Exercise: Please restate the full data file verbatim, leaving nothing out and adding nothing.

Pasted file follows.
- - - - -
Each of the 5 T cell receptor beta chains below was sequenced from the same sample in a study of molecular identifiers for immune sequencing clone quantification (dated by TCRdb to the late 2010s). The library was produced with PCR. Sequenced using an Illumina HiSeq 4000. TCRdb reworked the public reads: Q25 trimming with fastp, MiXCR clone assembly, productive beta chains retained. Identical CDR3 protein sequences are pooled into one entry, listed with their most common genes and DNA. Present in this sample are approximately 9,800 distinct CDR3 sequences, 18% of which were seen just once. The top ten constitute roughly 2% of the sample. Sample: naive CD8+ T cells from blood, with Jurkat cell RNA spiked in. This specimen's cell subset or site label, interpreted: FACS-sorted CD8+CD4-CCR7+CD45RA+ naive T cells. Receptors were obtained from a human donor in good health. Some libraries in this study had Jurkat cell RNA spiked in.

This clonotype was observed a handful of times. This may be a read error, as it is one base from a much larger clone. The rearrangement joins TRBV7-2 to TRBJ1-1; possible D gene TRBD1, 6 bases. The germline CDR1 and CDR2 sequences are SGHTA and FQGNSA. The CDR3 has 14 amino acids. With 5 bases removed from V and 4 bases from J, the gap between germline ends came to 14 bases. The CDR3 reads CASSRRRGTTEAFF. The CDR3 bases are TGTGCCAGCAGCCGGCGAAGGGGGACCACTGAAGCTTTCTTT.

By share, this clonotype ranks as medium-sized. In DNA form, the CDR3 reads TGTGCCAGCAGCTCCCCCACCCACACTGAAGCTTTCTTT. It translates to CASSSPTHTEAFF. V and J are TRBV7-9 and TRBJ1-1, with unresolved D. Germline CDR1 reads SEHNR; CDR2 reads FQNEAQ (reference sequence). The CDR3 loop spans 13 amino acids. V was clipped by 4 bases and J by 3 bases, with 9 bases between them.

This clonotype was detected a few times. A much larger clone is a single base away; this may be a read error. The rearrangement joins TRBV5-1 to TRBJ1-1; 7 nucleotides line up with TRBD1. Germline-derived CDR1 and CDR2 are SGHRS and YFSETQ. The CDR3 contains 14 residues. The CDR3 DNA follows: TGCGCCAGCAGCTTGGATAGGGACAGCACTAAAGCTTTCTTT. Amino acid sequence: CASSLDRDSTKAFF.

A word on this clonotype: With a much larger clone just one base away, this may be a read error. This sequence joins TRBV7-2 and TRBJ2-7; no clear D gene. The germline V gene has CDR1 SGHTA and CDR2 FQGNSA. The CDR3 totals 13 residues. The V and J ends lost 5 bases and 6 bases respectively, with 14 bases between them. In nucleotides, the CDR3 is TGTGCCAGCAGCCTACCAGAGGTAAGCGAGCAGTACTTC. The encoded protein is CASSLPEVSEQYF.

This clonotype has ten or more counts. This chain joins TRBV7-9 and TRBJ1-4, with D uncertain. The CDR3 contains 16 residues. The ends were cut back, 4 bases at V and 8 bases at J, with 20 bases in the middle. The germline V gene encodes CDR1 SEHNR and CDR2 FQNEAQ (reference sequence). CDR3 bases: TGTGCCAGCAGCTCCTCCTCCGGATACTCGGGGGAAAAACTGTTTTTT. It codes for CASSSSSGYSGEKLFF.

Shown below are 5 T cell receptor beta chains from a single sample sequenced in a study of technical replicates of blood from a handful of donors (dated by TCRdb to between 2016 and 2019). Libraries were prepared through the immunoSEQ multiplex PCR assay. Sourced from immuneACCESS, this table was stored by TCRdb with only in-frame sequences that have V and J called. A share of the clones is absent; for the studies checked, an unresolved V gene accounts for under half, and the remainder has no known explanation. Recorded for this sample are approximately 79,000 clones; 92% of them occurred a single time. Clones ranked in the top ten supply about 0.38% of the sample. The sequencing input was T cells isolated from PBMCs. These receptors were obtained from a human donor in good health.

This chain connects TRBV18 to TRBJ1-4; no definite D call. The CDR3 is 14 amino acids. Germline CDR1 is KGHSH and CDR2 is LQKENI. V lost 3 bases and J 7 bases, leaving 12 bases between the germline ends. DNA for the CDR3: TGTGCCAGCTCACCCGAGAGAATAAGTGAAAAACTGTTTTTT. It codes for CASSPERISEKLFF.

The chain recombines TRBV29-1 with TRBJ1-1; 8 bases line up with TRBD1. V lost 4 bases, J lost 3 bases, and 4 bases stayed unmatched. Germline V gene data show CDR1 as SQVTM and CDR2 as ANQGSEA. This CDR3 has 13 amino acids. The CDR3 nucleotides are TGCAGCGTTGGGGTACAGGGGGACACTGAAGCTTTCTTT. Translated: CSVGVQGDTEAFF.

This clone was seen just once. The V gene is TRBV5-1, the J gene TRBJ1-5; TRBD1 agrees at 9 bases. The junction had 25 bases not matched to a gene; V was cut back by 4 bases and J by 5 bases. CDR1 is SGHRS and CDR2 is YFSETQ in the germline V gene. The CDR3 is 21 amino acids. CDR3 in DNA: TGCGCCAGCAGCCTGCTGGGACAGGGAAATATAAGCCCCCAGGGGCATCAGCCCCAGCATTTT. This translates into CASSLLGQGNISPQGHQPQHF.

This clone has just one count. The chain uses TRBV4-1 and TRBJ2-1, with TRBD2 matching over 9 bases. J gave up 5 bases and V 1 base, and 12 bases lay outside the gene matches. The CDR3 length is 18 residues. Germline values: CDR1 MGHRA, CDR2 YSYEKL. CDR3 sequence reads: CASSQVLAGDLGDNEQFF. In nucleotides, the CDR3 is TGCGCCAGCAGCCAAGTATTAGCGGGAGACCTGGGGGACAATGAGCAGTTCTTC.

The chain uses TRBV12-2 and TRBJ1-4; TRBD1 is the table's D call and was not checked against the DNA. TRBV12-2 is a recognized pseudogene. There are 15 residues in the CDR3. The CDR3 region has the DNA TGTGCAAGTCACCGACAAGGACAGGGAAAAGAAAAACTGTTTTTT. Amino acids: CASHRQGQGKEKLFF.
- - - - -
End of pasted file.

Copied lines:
Each of the 5 T cell receptor beta chains below was sequenced from the same sample in a study of molecular identifiers for immune sequencing clone quantification (dated by TCRdb to the late 2010s). The library was produced with PCR. Sequenced using an Illumina HiSeq 4000. TCRdb reworked the public reads: Q25 trimming with fastp, MiXCR clone assembly, productive beta chains retained. Identical CDR3 protein sequences are pooled into one entry, listed with their most common genes and DNA. Present in this sample are approximately 9,800 distinct CDR3 sequences, 18% of which were seen just once. The top ten constitute roughly 2% of the sample. Sample: naive CD8+ T cells from blood, with Jurkat cell RNA spiked in. This specimen's cell subset or site label, interpreted: FACS-sorted CD8+CD4-CCR7+CD45RA+ naive T cells. Receptors were obtained from a human donor in good health. Some libraries in this study had Jurkat cell RNA spiked in.

This clonotype was observed a handful of times. This may be a read error, as it is one base from a much larger clone. The rearrangement joins TRBV7-2 to TRBJ1-1; possible D gene TRBD1, 6 bases. The germline CDR1 and CDR2 sequences are SGHTA and FQGNSA. The CDR3 has 14 amino acids. With 5 bases removed from V and 4 bases from J, the gap between germline ends came to 14 bases. The CDR3 reads CASSRRRGTTEAFF. The CDR3 bases are TGTGCCAGCAGCCGGCGAAGGGGGACCACTGAAGCTTTCTTT.

By share, this clonotype ranks as medium-sized. In DNA form, the CDR3 reads TGTGCCAGCAGCTCCCCCACCCACACTGAAGCTTTCTTT. It translates to CASSSPTHTEAFF. V and J are TRBV7-9 and TRBJ1-1, with unresolved D. Germline CDR1 reads SEHNR; CDR2 reads FQNEAQ (reference sequence). The CDR3 loop spans 13 amino acids. V was clipped by 4 bases and J by 3 bases, with 9 bases between them.

This clonotype was detected a few times. A much larger clone is a single base away; this may be a read error. The rearrangement joins TRBV5-1 to TRBJ1-1; 7 nucleotides line up with TRBD1. Germline-derived CDR1 and CDR2 are SGHRS and YFSETQ. The CDR3 contains 14 residues. The CDR3 DNA follows: TGCGCCAGCAGCTTGGATAGGGACAGCACTAAAGCTTTCTTT. Amino acid sequence: CASSLDRDSTKAFF.

A word on this clonotype: With a much larger clone just one base away, this may be a read error. This sequence joins TRBV7-2 and TRBJ2-7; no clear D gene. The germline V gene has CDR1 SGHTA and CDR2 FQGNSA. The CDR3 totals 13 residues. The V and J ends lost 5 bases and 6 bases respectively, with 14 bases between them. In nucleotides, the CDR3 is TGTGCCAGCAGCCTACCAGAGGTAAGCGAGCAGTACTTC. The encoded protein is CASSLPEVSEQYF.

This clonotype has ten or more counts. This chain joins TRBV7-9 and TRBJ1-4, with D uncertain. The CDR3 contains 16 residues. The ends were cut back, 4 bases at V and 8 bases at J, with 20 bases in the middle. The germline V gene encodes CDR1 SEHNR and CDR2 FQNEAQ (reference sequence). CDR3 bases: TGTGCCAGCAGCTCCTCCTCCGGATACTCGGGGGAAAAACTGTTTTTT. It codes for CASSSSSGYSGEKLFF.

Shown below are 5 T cell receptor beta chains from a single sample sequenced in a study of technical replicates of blood from a handful of donors (dated by TCRdb to between 2016 and 2019). Libraries were prepared through the immunoSEQ multiplex PCR assay. Sourced from immuneACCESS, this table was stored by TCRdb with only in-frame sequences that have V and J called. A share of the clones is absent; for the studies checked, an unresolved V gene accounts for under half, and the remainder has no known explanation. Recorded for this sample are approximately 79,000 clones; 92% of them occurred a single time. Clones ranked in the top ten supply about 0.38% of the sample. The sequencing input was T cells isolated from PBMCs. These receptors were obtained from a human donor in good health.

This chain connects TRBV18 to TRBJ1-4; no definite D call. The CDR3 is 14 amino acids. Germline CDR1 is KGHSH and CDR2 is LQKENI. V lost 3 bases and J 7 bases, leaving 12 bases between the germline ends. DNA for the CDR3: TGTGCCAGCTCACCCGAGAGAATAAGTGAAAAACTGTTTTTT. It codes for CASSPERISEKLFF.

The chain recombines TRBV29-1 with TRBJ1-1; 8 bases line up with TRBD1. V lost 4 bases, J lost 3 bases, and 4 bases stayed unmatched. Germline V gene data show CDR1 as SQVTM and CDR2 as ANQGSEA. This CDR3 has 13 amino acids. The CDR3 nucleotides are TGCAGCGTTGGGGTACAGGGGGACACTGAAGCTTTCTTT. Translated: CSVGVQGDTEAFF.

This clone was seen just once. The V gene is TRBV5-1, the J gene TRBJ1-5; TRBD1 agrees at 9 bases. The junction had 25 bases not matched to a gene; V was cut back by 4 bases and J by 5 bases. CDR1 is SGHRS and CDR2 is YFSETQ in the germline V gene. The CDR3 is 21 amino acids. CDR3 in DNA: TGCGCCAGCAGCCTGCTGGGACAGGGAAATATAAGCCCCCAGGGGCATCAGCCCCAGCATTTT. This translates into CASSLLGQGNISPQGHQPQHF.

This clone has just one count. The chain uses TRBV4-1 and TRBJ2-1, with TRBD2 matching over 9 bases. J gave up 5 bases and V 1 base, and 12 bases lay outside the gene matches. The CDR3 length is 18 residues. Germline values: CDR1 MGHRA, CDR2 YSYEKL. CDR3 sequence reads: CASSQVLAGDLGDNEQFF. In nucleotides, the CDR3 is TGCGCCAGCAGCCAAGTATTAGCGGGAGACCTGGGGGACAATGAGCAGTTCTTC.

The chain uses TRBV12-2 and TRBJ1-4; TRBD1 is the table's D call and was not checked against the DNA. TRBV12-2 is a recognized pseudogene. There are 15 residues in the CDR3. The CDR3 region has the DNA TGTGCAAGTCACCGACAAGGACAGGGAAAAGAAAAACTGTTTTTT. Amino acids: CASHRQGQGKEKLFF.